BOULDER, Colo. - A large, potent storm system that dumped up to 10 inches of rain over central Colorado has killed at least three people and forced the evacuations of hundreds. Cities and towns along the state's Front Range braced Thursday for a fresh pummeling of flooding.
Boulder County was hit hardest, with up to 6 inches of rain falling over 12 hours. Flooding was reported along a 130-mile swath from Colorado Springs to north of Fort Collins, closing dozens of roads, including parts of Highway 36 between Estes Park and Lyons, a town 15 miles north of Boulder cut off by high water.
Even downtown Denver was affected. Police evacuated a roughly 15 block area off of East Colfax Street , near a park and creek, due to rising water, KUSA-TV reported. City buses were brought in to help residents get out.
One person was killed in the collapse of a home in Jamestown, a mountain community isolated by washed out roads, KUSA said. Colorado Springs police found a second victim in Fountain Creek while patrolling west of the city. A third victim was recovered from a north Boulder home Thursday morning.
The National Weather Service, which early Thursday posted a bulletin warning of "biblical" rainfall in some areas, forecast 6 to 10 inches could fall through the weekend. Residents of canyons nestled in the foothills remained at risk of flash floods.
By Thursday morning, hard-hit Boulder received more than 7 inches of rainfall, shattering the college town's 95-year record for rain in a 24-hour period.
"This is not an ordinary day, it is not an ordinary disaster. All the preparation in the world ... it can't put people up those canyons while these walls of water are coming down," Boulder County Sheriff Joe Pelle said.
Residents of Fourmile Canyon near Boulder and Coal Creek Canyon, northwest of Denver, were under mandatory evacuation orders. "I think we have a continually dangerous situation,'' said Pelle, who urged Boulder residents to stay home. "It's not a good day to travel. It's not a good day to risk your loved ones' lives. It's a good day to hunker down.''
The University of Colorado-Boulder campus was closed for the remainder of the week after a torrent of water from Boulder Creek flooding damaged about 40 buildings, or about a quarter of the campus. Hundreds of students were forced to evacuate residence halls. Officials also closed Boulder Valley and St. Vrain District schools. Evacuations were also ordered for parts of Denver, Aurora, Commerce City and Longmont.
Drivers of three vehicles had to be rescued from a flooded ditch after a road near Highway 287 near Broomfield collapsed.
A firefighter was stuck in a tree in Lefthand Canyon in Boulder County after floodwaters roared through. He was rescued after several hours and hospitalized, according to the Boulder County Sheriff's Office.
Police scanners buzzed with emergencies as rescuers aided motorists caught in high waters. One officer told dispatchers about "banging inside the cars" as passengers sought help getting out.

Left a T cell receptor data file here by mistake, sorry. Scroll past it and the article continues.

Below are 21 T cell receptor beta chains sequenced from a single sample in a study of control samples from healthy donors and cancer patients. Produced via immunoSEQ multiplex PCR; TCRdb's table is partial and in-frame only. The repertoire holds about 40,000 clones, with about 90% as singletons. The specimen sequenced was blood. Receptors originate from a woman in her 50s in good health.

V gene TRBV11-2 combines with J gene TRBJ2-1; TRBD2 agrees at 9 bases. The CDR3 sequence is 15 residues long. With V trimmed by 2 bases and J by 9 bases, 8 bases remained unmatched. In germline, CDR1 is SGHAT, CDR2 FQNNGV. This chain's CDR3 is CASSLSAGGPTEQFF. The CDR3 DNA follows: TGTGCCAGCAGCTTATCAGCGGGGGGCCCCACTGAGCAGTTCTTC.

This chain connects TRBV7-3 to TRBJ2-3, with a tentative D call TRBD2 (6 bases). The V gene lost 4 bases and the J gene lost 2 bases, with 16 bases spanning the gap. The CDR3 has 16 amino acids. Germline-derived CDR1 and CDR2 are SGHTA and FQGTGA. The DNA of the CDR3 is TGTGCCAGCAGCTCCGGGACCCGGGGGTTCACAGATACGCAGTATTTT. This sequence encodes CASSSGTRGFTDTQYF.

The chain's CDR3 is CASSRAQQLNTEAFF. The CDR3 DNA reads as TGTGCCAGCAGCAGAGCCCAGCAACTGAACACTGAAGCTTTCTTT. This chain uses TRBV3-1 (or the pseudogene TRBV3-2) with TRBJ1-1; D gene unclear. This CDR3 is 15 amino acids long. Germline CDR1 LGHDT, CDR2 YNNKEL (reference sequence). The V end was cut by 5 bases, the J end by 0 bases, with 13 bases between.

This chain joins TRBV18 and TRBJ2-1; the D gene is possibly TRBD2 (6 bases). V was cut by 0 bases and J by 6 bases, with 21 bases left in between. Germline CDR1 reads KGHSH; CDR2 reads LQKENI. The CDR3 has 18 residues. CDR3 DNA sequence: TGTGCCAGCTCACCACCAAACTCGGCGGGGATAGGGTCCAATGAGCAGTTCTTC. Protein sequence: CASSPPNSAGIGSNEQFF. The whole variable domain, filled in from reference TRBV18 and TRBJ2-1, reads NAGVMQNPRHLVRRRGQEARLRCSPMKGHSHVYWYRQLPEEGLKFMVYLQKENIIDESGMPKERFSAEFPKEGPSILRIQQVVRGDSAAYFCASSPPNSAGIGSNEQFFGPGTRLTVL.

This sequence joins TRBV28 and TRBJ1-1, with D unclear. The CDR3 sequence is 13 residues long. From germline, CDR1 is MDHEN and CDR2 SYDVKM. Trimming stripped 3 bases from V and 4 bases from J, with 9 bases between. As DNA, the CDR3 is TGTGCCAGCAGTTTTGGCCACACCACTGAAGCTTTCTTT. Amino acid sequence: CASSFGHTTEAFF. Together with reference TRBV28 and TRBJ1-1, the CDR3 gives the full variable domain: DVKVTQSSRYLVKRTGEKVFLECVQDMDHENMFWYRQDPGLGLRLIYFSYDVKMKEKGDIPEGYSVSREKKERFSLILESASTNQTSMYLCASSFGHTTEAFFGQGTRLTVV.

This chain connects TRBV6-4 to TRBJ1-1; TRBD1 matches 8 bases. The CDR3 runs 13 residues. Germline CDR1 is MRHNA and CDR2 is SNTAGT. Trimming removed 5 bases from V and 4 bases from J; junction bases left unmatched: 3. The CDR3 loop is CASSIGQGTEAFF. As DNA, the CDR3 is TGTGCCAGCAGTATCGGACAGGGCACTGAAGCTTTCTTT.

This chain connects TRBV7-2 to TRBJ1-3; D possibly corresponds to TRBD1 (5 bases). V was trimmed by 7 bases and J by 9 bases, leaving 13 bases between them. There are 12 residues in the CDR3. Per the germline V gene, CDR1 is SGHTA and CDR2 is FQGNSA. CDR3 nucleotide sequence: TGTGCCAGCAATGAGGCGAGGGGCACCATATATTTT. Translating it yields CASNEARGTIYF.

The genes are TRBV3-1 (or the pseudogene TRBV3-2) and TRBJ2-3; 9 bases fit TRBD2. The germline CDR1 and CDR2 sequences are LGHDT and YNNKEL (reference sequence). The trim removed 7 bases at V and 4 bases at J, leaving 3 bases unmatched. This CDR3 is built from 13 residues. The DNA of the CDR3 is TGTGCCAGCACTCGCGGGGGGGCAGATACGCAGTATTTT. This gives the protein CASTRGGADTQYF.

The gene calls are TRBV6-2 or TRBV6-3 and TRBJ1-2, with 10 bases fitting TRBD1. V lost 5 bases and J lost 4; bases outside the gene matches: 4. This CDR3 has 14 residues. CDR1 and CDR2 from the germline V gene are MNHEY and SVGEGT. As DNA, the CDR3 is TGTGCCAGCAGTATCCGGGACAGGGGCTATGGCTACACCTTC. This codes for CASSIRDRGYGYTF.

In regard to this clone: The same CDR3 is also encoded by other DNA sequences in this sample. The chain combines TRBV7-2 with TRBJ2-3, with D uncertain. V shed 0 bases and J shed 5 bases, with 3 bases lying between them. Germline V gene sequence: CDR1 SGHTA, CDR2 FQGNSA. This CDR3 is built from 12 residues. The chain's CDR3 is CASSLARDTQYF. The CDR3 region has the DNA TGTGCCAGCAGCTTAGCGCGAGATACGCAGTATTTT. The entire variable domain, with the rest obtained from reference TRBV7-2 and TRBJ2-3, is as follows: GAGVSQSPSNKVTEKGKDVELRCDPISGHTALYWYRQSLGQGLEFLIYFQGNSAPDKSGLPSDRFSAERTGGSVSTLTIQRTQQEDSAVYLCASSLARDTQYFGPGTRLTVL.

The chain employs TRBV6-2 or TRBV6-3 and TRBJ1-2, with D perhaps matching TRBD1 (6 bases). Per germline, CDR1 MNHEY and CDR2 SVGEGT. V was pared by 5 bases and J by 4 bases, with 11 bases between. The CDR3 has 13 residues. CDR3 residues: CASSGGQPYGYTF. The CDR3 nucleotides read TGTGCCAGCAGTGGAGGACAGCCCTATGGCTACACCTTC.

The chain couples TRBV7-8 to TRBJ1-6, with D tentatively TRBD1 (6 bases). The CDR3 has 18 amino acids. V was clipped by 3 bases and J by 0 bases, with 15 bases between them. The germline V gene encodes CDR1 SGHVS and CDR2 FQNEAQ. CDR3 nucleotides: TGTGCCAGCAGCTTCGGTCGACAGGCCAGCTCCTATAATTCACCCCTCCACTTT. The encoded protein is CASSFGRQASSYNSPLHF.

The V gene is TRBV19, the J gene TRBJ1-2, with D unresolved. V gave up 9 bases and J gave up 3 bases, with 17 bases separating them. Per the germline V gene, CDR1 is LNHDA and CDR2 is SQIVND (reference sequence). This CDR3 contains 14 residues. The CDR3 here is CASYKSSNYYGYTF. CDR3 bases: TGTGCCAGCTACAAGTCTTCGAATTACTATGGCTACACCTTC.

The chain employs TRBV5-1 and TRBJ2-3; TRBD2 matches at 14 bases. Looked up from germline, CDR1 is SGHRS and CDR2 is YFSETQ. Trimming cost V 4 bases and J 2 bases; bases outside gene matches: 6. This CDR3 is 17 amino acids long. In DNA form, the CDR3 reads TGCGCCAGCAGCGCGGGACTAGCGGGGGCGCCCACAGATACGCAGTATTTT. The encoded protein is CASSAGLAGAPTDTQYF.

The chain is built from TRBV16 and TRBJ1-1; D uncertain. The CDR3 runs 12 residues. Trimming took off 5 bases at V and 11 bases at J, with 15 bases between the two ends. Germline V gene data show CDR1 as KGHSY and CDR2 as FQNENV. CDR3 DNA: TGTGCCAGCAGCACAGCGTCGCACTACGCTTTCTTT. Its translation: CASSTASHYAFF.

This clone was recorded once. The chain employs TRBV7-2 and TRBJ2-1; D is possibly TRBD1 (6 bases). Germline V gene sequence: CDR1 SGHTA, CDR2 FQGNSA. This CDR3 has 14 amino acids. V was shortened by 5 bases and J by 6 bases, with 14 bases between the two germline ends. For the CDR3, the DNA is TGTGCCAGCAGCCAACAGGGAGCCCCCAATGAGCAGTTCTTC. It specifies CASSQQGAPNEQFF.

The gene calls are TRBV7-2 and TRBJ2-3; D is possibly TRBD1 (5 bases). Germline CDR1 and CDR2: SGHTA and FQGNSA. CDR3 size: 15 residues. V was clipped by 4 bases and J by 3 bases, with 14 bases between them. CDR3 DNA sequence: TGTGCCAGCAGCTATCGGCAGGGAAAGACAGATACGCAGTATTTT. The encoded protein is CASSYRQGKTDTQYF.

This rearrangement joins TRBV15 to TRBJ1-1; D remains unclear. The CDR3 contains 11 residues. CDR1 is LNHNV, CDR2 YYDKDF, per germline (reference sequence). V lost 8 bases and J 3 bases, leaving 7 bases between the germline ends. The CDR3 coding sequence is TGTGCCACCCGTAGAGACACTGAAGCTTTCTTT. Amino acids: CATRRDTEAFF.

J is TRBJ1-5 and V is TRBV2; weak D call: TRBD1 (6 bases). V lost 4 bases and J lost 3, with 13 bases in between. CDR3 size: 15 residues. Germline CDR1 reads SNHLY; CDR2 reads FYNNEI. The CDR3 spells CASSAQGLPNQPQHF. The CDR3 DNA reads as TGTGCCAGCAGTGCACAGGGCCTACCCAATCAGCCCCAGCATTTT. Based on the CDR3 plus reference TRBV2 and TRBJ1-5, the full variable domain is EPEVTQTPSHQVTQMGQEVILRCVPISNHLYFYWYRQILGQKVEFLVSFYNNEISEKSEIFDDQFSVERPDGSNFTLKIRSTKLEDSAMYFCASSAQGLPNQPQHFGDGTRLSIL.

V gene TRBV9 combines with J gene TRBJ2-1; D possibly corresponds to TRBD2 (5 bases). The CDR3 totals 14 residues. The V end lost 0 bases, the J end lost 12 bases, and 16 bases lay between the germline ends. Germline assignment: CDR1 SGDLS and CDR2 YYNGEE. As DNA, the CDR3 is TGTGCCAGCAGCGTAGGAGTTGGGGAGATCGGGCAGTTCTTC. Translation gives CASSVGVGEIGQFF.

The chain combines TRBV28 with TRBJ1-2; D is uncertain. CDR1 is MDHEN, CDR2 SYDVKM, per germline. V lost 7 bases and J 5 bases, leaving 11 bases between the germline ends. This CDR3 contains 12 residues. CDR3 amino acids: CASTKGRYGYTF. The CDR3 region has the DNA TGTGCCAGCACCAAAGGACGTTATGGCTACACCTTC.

Another reported a car submerged upside down, with at least one person missing.
Footage from KCNC-TV showed the dramatic rescue of a man from a car upside down in a flooded creek in Lafayette.
Near Lyons, rescuers were turned back by flooding in St. Vrain Creek, where a dam failed near Pinewood Springs Thursday morning. Lyons town officials ordered residents to boil drinking water after the local water treatment plant flooded.
"It's just raging, gushing water," said resident Carin Gray. "We're totally isolated."
Gray said she watched emergency workers rescue several people with heavy equipment, carrying them to safety down Highway 36 in the bucket of a front-end loader.
"There are definitely houses that have been lost and roads that have been washed away," Gray said.
Tom Abbot, a nearby resident, said that after rains began flooding the area and sent rocks and trees tumbling, he slept in his battered pickup Wednesday night.
Residents Jeremy and Molly Poore said they were awakened by calls from anxious family members watching TV coverage of the flooding. Their rented home wasn't in danger, they said, but they worried about the home they had considered buying in nearby Lyons. Authorities closed off access to that area early Thursday morning after reports of massive flooding.
The house, Jeremy Poole said, boasted riverfront views. "I bet it's not even there anymore," he said.
Nick Christensen with the Larimer County Sheriff's Office was following a deputy along state Highway 66 into Lyons when both full-sized SUVs began to be jostled by floodwaters.
Water flowed over the road's 27-inch-high guardrails. Deputies and road crews tried to access the area to check for stranded residents and damage.
"There were homes and businesses that were receiving significant impact," Christensen said. "It was flowing in waves down the road. There's definitely a lot of water."
Boulder Office of Emergency Management spokeswoman Gabrielle Boerkircher said volunteers across the area tried to help stranded people until emergency crews could arrive. Many roads are impassable.
The Larimer County Office of Emergency Information said an earthen dam in the Big Elk Meadows area southeast of Estes Park gave way, and residents of Pinewood Springs and Blue Mountain were ordered to be ready to evacuate.
Residents of the Big Elk Meadows area were told by a recorded message they "should be seeking higher ground immediately."
The National Weather Service said multiple homes in the area have collapsed and urged people to move to higher ground.
The NWS issued a flash flood warning for Northern Jefferson and Boulder Counties, saying that in many locations, this is an "extremely dangerous and life-threatening situation."
Hughes reports for The Coloradoan in Fort Collins; Garrison for KUSA in Denver. Contributing: Doug Stanglin, John Bacon, Doyle Rice, Kim Hjelmgarrd and William M. Welch, USA TODAY.